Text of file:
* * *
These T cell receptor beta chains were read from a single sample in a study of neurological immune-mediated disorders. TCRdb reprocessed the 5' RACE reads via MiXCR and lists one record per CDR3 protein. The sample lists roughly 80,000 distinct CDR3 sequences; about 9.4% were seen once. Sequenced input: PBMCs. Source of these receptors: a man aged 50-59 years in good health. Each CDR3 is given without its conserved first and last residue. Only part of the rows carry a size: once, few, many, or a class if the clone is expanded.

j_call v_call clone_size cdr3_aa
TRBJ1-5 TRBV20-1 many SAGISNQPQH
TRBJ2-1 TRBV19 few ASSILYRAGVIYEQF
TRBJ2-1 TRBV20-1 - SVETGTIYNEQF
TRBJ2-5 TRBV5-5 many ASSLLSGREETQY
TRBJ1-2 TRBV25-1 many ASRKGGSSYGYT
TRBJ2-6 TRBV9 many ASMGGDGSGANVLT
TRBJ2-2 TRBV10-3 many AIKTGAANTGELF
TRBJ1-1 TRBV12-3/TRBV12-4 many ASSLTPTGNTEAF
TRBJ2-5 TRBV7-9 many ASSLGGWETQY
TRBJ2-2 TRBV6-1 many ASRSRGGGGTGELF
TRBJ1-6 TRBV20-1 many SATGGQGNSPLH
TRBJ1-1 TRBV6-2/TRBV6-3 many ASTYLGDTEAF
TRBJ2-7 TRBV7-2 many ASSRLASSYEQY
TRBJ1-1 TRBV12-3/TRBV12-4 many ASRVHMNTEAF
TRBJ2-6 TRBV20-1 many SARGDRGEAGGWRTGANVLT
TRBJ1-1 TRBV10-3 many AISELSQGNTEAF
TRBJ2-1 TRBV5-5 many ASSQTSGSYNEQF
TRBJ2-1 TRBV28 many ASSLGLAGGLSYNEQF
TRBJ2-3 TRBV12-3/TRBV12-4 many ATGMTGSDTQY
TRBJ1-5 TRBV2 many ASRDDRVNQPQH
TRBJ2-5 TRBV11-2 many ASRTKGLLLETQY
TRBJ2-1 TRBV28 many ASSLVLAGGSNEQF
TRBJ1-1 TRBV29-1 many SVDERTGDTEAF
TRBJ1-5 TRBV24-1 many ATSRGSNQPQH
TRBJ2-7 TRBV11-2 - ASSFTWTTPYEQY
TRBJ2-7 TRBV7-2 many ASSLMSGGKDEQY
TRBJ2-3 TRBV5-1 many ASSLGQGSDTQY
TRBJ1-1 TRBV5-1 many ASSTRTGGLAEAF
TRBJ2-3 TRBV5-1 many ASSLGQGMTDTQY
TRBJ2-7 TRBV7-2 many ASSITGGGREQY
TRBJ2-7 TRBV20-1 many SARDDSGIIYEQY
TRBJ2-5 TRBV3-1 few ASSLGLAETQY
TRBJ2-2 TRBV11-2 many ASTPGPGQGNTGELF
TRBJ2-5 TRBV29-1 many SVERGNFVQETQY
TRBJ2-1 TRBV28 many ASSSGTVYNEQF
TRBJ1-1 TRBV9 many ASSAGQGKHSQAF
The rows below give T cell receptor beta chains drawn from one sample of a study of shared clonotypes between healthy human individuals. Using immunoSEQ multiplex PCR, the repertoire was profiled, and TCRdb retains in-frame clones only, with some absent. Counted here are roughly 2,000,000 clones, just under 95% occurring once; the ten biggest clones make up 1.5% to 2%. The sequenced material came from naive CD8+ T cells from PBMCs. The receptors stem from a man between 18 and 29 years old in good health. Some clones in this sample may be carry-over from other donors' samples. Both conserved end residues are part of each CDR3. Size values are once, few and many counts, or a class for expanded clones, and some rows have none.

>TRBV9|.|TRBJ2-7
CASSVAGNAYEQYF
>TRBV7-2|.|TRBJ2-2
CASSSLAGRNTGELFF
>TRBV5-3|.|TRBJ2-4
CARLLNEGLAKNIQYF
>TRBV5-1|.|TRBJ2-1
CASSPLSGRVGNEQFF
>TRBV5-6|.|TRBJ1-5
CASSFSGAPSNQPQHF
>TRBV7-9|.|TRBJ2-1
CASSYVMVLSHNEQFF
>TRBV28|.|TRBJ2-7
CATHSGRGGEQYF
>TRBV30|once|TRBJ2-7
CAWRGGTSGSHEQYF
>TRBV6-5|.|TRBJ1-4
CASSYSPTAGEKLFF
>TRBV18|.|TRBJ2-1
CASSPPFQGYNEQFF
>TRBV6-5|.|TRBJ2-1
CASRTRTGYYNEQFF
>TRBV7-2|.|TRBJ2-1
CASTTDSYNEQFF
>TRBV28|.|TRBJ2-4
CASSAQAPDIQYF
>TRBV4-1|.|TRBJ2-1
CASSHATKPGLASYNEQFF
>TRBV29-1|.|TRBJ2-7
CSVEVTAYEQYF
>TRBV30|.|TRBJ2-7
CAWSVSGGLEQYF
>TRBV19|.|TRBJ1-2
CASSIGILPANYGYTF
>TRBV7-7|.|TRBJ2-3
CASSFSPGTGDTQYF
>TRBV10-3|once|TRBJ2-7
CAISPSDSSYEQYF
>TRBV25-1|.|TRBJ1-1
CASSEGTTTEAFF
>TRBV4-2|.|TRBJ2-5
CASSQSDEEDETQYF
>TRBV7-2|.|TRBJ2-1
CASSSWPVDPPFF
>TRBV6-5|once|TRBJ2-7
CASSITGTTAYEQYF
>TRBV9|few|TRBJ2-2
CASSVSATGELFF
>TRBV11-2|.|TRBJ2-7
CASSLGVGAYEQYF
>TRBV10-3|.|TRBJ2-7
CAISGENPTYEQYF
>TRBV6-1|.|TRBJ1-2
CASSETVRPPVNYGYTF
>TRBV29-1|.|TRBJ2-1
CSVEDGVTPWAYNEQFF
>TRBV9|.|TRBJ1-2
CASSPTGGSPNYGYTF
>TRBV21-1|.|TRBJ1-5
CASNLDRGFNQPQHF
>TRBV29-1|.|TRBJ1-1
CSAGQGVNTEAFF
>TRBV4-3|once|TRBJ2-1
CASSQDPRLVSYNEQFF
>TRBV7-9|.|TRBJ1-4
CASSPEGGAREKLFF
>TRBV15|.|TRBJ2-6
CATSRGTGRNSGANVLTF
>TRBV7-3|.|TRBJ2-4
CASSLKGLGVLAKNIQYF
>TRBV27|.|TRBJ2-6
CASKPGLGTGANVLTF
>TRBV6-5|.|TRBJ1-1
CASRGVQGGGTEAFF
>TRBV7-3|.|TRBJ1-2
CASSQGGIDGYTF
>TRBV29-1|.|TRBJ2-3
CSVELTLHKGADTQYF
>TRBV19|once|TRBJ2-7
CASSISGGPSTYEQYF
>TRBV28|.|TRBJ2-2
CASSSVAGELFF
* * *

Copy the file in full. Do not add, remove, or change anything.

These T cell receptor beta chains were read from a single sample in a study of neurological immune-mediated disorders. TCRdb reprocessed the 5' RACE reads via MiXCR and lists one record per CDR3 protein. The sample lists roughly 80,000 distinct CDR3 sequences; about 9.4% were seen once. Sequenced input: PBMCs. Source of these receptors: a man aged 50-59 years in good health. Each CDR3 is given without its conserved first and last residue. Only part of the rows carry a size: once, few, many, or a class if the clone is expanded.

j_call v_call clone_size cdr3_aa
TRBJ1-5 TRBV20-1 many SAGISNQPQH
TRBJ2-1 TRBV19 few ASSILYRAGVIYEQF
TRBJ2-1 TRBV20-1 - SVETGTIYNEQF
TRBJ2-5 TRBV5-5 many ASSLLSGREETQY
TRBJ1-2 TRBV25-1 many ASRKGGSSYGYT
TRBJ2-6 TRBV9 many ASMGGDGSGANVLT
TRBJ2-2 TRBV10-3 many AIKTGAANTGELF
TRBJ1-1 TRBV12-3/TRBV12-4 many ASSLTPTGNTEAF
TRBJ2-5 TRBV7-9 many ASSLGGWETQY
TRBJ2-2 TRBV6-1 many ASRSRGGGGTGELF
TRBJ1-6 TRBV20-1 many SATGGQGNSPLH
TRBJ1-1 TRBV6-2/TRBV6-3 many ASTYLGDTEAF
TRBJ2-7 TRBV7-2 many ASSRLASSYEQY
TRBJ1-1 TRBV12-3/TRBV12-4 many ASRVHMNTEAF
TRBJ2-6 TRBV20-1 many SARGDRGEAGGWRTGANVLT
TRBJ1-1 TRBV10-3 many AISELSQGNTEAF
TRBJ2-1 TRBV5-5 many ASSQTSGSYNEQF
TRBJ2-1 TRBV28 many ASSLGLAGGLSYNEQF
TRBJ2-3 TRBV12-3/TRBV12-4 many ATGMTGSDTQY
TRBJ1-5 TRBV2 many ASRDDRVNQPQH
TRBJ2-5 TRBV11-2 many ASRTKGLLLETQY
TRBJ2-1 TRBV28 many ASSLVLAGGSNEQF
TRBJ1-1 TRBV29-1 many SVDERTGDTEAF
TRBJ1-5 TRBV24-1 many ATSRGSNQPQH
TRBJ2-7 TRBV11-2 - ASSFTWTTPYEQY
TRBJ2-7 TRBV7-2 many ASSLMSGGKDEQY
TRBJ2-3 TRBV5-1 many ASSLGQGSDTQY
TRBJ1-1 TRBV5-1 many ASSTRTGGLAEAF
TRBJ2-3 TRBV5-1 many ASSLGQGMTDTQY
TRBJ2-7 TRBV7-2 many ASSITGGGREQY
TRBJ2-7 TRBV20-1 many SARDDSGIIYEQY
TRBJ2-5 TRBV3-1 few ASSLGLAETQY
TRBJ2-2 TRBV11-2 many ASTPGPGQGNTGELF
TRBJ2-5 TRBV29-1 many SVERGNFVQETQY
TRBJ2-1 TRBV28 many ASSSGTVYNEQF
TRBJ1-1 TRBV9 many ASSAGQGKHSQAF
The rows below give T cell receptor beta chains drawn from one sample of a study of shared clonotypes between healthy human individuals. Using immunoSEQ multiplex PCR, the repertoire was profiled, and TCRdb retains in-frame clones only, with some absent. Counted here are roughly 2,000,000 clones, just under 95% occurring once; the ten biggest clones make up 1.5% to 2%. The sequenced material came from naive CD8+ T cells from PBMCs. The receptors stem from a man between 18 and 29 years old in good health. Some clones in this sample may be carry-over from other donors' samples. Both conserved end residues are part of each CDR3. Size values are once, few and many counts, or a class for expanded clones, and some rows have none.

>TRBV9|.|TRBJ2-7
CASSVAGNAYEQYF
>TRBV7-2|.|TRBJ2-2
CASSSLAGRNTGELFF
>TRBV5-3|.|TRBJ2-4
CARLLNEGLAKNIQYF
>TRBV5-1|.|TRBJ2-1
CASSPLSGRVGNEQFF
>TRBV5-6|.|TRBJ1-5
CASSFSGAPSNQPQHF
>TRBV7-9|.|TRBJ2-1
CASSYVMVLSHNEQFF
>TRBV28|.|TRBJ2-7
CATHSGRGGEQYF
>TRBV30|once|TRBJ2-7
CAWRGGTSGSHEQYF
>TRBV6-5|.|TRBJ1-4
CASSYSPTAGEKLFF
>TRBV18|.|TRBJ2-1
CASSPPFQGYNEQFF
>TRBV6-5|.|TRBJ2-1
CASRTRTGYYNEQFF
>TRBV7-2|.|TRBJ2-1
CASTTDSYNEQFF
>TRBV28|.|TRBJ2-4
CASSAQAPDIQYF
>TRBV4-1|.|TRBJ2-1
CASSHATKPGLASYNEQFF
>TRBV29-1|.|TRBJ2-7
CSVEVTAYEQYF
>TRBV30|.|TRBJ2-7
CAWSVSGGLEQYF
>TRBV19|.|TRBJ1-2
CASSIGILPANYGYTF
>TRBV7-7|.|TRBJ2-3
CASSFSPGTGDTQYF
>TRBV10-3|once|TRBJ2-7
CAISPSDSSYEQYF
>TRBV25-1|.|TRBJ1-1
CASSEGTTTEAFF
>TRBV4-2|.|TRBJ2-5
CASSQSDEEDETQYF
>TRBV7-2|.|TRBJ2-1
CASSSWPVDPPFF
>TRBV6-5|once|TRBJ2-7
CASSITGTTAYEQYF
>TRBV9|few|TRBJ2-2
CASSVSATGELFF
>TRBV11-2|.|TRBJ2-7
CASSLGVGAYEQYF
>TRBV10-3|.|TRBJ2-7
CAISGENPTYEQYF
>TRBV6-1|.|TRBJ1-2
CASSETVRPPVNYGYTF
>TRBV29-1|.|TRBJ2-1
CSVEDGVTPWAYNEQFF
>TRBV9|.|TRBJ1-2
CASSPTGGSPNYGYTF
>TRBV21-1|.|TRBJ1-5
CASNLDRGFNQPQHF
>TRBV29-1|.|TRBJ1-1
CSAGQGVNTEAFF
>TRBV4-3|once|TRBJ2-1
CASSQDPRLVSYNEQFF
>TRBV7-9|.|TRBJ1-4
CASSPEGGAREKLFF
>TRBV15|.|TRBJ2-6
CATSRGTGRNSGANVLTF
>TRBV7-3|.|TRBJ2-4
CASSLKGLGVLAKNIQYF
>TRBV27|.|TRBJ2-6
CASKPGLGTGANVLTF
>TRBV6-5|.|TRBJ1-1
CASRGVQGGGTEAFF
>TRBV7-3|.|TRBJ1-2
CASSQGGIDGYTF
>TRBV29-1|.|TRBJ2-3
CSVELTLHKGADTQYF
>TRBV19|once|TRBJ2-7
CASSISGGPSTYEQYF
>TRBV28|.|TRBJ2-2
CASSSVAGELFF